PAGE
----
Yesterday I finished coordinating and compiling response to proof queries for our forthcoming book Thinking about animals in the age of the Anthropocene. 17 pages, no less.
Call for papers for NASS XI, "Anticipation and change"
10 months ago
UTOPISM. *** In the long run, nothing else is realistic. *** Welcome to the English language blog of Morten Tønnessen, Associate professor of philosophy at University of Stavanger's Department of Social Studies.
Introduction: Once upon a Time in the AnthropoceneMorten Tønnessen & Kristin Armstrong Oma
Part I: Beyond Human Eyes
Chapter 1: Held Hostage by the Anthropocene
Susan M. Rustick
Chapter 2: Dangerous Intersubjectivities from Dionysos to Kanzi
Chapter 3: Animals in a Noisy World
Part II: Phenomenology in the Anthropocene
Chapter 4: A Phenomenological Approach to the Imaginary of Animals
Chapter 5: Speaking with Animals: Philosophical Interspecies Investigations
Chapter 6: Desire and/or Need for Life? Towards a Phenomenological Dialectic of the Organism
Sebastjan Vörös & Peter Gaitsch
Part III: Beast No More
Chapter 7: Understanding the Meaning of Wolf Resurgence, Ecosemiotics, and Landscape Hermeneutics
Chapter 8: Behaving like an Animal? Some Implications of the Philosophical Debate on the Animality in Man
Chapter 9: Seeing with Dolphins: Reflections on the Salience of Cetaceans
Part IV: New Beginnings
Chapter 10: Out of the Metazoic? Animals as a Transitional Form in Planetary Evolution
Chapter 11: Dangerous Animals and Our Search for Meaningful Relationships with Nature in the Anthropocene
Chapter 12: Don Quixote’s Windmills
About the Contributors
In the throes of ecological crisis, it is heartening to encounter an ensemble of essayists determined to critique and remediate human violence (both literal and semiotic) against other animals. Thinking about Animals in the Age of the Anthropocene offers intricately detailed pathways toward empathetic interspecies connections that resist the isolated, narcissistic arrogance of anthropocentrism.— Randy Malamud, Professor of English, Georgia State University
This important collection probes the dangers of the Anthropocene beyond the human perspective. If other animal species are not our slaves but co-authors of our planetary lives, what becomes of nature and of that species once upon a time known as man? These provocative essays draw on a rich diversity of disciplines to address the looming crisis.— Cynthia Willett, Professor of Philosophy, Emory University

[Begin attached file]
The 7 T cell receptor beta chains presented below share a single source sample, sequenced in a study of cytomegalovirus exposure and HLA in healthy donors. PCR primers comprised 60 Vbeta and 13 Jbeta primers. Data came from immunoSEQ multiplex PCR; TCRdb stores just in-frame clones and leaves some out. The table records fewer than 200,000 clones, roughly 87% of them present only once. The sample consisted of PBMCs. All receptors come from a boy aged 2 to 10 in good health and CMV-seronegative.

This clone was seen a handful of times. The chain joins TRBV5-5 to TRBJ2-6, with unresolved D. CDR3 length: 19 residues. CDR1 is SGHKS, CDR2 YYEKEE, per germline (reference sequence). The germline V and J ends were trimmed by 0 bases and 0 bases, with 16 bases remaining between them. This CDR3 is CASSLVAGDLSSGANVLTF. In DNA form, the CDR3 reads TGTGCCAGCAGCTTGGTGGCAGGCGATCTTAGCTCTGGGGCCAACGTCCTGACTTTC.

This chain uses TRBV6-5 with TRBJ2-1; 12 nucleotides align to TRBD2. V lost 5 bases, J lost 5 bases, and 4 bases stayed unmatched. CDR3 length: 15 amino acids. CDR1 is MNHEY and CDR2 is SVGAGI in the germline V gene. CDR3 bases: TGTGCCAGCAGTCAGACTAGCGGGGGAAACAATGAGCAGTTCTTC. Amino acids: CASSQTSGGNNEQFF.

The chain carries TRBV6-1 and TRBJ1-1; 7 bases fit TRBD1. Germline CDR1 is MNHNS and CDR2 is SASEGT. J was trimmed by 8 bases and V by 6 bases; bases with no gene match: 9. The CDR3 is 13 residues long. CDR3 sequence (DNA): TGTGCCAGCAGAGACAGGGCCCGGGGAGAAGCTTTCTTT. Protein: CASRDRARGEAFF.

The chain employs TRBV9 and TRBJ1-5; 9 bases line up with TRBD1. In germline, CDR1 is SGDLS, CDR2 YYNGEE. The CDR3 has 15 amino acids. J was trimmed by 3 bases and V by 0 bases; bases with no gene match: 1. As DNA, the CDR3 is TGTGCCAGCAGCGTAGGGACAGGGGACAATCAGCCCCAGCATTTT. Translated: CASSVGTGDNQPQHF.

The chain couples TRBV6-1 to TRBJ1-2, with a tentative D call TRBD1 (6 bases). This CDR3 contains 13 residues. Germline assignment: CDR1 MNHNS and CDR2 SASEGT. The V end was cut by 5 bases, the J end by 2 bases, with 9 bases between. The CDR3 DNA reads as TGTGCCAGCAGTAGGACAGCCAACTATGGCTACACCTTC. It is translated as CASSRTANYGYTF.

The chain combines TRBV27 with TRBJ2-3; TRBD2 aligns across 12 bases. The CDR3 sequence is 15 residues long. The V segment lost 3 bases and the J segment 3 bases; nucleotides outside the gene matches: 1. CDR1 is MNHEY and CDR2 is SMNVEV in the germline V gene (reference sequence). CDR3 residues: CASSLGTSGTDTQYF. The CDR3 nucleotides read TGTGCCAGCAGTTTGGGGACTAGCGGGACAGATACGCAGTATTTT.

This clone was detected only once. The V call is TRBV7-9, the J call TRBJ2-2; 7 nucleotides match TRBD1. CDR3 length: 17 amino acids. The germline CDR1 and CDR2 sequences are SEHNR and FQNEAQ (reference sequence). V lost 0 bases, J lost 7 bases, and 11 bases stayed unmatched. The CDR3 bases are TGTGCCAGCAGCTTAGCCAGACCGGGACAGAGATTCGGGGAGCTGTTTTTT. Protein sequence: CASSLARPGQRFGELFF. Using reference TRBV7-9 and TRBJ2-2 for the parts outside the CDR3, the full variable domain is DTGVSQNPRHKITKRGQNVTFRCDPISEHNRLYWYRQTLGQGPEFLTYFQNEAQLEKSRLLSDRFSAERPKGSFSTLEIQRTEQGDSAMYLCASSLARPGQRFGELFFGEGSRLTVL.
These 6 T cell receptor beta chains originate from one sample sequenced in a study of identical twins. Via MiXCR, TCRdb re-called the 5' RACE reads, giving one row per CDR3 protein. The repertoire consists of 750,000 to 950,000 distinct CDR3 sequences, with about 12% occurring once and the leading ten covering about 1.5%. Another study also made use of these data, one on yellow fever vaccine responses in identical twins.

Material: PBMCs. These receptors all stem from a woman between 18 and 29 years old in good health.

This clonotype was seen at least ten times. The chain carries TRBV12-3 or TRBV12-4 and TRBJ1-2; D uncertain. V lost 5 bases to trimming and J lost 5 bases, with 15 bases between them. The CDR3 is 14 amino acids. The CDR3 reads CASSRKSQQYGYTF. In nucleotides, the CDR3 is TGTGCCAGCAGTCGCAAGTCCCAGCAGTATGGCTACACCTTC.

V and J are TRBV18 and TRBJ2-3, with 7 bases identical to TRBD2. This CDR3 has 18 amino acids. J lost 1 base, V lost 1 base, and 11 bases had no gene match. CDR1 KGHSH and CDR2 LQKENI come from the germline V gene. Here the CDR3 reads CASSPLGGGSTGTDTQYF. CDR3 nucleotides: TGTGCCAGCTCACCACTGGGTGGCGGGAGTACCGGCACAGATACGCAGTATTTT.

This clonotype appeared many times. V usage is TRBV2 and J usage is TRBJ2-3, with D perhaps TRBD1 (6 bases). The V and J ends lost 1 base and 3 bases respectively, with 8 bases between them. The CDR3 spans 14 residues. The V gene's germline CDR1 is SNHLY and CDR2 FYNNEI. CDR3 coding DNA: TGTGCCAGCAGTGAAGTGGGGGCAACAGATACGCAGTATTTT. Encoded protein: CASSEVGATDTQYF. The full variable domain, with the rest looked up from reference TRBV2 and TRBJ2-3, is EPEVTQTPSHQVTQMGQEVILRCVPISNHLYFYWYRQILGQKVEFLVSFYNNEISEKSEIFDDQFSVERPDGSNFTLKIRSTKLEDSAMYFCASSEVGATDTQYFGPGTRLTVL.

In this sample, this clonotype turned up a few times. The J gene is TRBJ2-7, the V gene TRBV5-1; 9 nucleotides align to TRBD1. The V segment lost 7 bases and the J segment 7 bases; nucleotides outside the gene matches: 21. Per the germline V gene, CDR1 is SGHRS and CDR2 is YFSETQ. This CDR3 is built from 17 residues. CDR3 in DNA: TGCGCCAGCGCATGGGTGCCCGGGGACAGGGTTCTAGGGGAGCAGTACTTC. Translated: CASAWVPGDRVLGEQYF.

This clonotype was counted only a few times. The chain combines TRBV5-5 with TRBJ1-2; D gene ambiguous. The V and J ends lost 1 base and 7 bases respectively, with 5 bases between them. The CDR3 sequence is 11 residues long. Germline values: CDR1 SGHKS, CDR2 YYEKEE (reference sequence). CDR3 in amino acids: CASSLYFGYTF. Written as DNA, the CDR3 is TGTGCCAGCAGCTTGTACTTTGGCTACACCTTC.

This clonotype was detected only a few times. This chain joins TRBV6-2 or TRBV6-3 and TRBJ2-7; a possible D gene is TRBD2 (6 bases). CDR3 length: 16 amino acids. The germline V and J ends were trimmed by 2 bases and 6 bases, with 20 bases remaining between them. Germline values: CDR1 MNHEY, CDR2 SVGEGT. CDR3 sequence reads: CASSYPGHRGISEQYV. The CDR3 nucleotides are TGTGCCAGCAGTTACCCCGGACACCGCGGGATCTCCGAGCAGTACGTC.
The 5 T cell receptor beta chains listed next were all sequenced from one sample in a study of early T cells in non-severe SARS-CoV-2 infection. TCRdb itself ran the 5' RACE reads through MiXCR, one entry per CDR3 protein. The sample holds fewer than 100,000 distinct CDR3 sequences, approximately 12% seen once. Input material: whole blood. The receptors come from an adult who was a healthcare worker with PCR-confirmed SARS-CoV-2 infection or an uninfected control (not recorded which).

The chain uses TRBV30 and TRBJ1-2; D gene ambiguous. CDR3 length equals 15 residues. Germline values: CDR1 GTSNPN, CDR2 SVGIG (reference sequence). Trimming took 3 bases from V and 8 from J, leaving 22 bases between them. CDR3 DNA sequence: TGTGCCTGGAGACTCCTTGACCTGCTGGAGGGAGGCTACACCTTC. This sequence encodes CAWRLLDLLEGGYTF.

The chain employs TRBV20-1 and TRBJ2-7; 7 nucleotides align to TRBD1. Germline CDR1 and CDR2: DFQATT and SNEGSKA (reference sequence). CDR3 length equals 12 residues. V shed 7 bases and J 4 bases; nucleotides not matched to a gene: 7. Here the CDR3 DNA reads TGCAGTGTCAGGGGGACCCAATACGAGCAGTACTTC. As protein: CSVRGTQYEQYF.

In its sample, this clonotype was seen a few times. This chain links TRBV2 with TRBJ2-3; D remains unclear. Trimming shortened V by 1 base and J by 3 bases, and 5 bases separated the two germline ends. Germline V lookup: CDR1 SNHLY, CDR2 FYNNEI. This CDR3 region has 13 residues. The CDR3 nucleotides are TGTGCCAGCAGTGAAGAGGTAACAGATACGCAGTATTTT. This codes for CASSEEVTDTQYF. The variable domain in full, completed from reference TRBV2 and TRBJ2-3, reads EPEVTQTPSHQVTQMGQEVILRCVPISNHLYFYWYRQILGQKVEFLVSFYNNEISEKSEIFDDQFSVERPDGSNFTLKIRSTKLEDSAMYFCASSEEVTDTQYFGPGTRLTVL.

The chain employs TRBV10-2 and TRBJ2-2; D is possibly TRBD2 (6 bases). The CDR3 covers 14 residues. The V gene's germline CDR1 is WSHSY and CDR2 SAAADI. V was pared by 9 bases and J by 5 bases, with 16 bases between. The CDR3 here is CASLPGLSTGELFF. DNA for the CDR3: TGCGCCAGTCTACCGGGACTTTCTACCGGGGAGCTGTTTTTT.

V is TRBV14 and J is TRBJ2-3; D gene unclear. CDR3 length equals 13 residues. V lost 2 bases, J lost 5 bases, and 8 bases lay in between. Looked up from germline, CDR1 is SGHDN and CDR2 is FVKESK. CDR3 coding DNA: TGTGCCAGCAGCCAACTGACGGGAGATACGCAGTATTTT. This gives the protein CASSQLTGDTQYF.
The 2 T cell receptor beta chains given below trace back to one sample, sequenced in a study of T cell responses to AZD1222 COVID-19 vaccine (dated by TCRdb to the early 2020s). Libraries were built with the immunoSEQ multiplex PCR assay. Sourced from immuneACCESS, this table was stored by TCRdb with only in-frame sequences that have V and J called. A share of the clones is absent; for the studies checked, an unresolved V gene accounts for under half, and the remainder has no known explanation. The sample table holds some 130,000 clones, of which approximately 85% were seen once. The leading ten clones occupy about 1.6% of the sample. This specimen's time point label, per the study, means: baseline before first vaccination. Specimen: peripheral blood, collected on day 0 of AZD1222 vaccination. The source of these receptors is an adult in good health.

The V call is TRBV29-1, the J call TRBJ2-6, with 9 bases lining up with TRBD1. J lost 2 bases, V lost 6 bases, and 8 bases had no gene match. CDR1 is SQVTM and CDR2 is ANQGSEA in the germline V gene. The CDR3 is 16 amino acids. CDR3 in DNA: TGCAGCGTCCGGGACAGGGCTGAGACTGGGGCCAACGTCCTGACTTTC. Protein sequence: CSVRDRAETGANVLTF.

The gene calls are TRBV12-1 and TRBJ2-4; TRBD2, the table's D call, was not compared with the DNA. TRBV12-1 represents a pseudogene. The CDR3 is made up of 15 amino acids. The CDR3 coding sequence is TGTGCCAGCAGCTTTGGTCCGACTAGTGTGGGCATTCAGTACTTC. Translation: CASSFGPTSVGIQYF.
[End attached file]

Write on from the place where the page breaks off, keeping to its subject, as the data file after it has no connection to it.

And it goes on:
The ramifications of climate change are already creating a strange, precarious world for all life on Earth, where the challenges of the Anthropocene extend far beyond the controversies of its labeling by the human animals that have so influenced this moment in geologic time. Examining the roles humans have played in evolving global ecosystems and toward specific animals, this ambitious and provocative collection explores some of the overlapping and interwoven issues of species to argue for human humility and modesty as we all face an uncertain future. This evocative collection comes just at the right time.— Sarah McFarland, Northwestern State University
The term “Anthropocene”, the era of mankind, is increasingly being used as a scientific designation for the current geological epoch. This is because the human species now dominates ecosystems worldwide, and affects nature in a way that rivals natural forces in magnitude and scale. Thinking about Animals in the Age of the Anthropocene presents a dozen chapters that address the role and place of animals in this epoch characterized by anthropogenic (human-made) environmental change. While some chapters describe our impact on the living conditions of animals, others question conventional ideas about human exceptionalism, and stress the complex cognitive and other abilities of animals. The Anthropocene idea forces us to rethink our relation to nature and to animals, and to critically reflect on our own role and place in the world, as a species. Nature is not what it was. Nor are the lives of animals as they used to be before mankind´s rise to global ecological prominence. Can we eventually learn to live with animals, rather than causing extinction and ecological mayhem?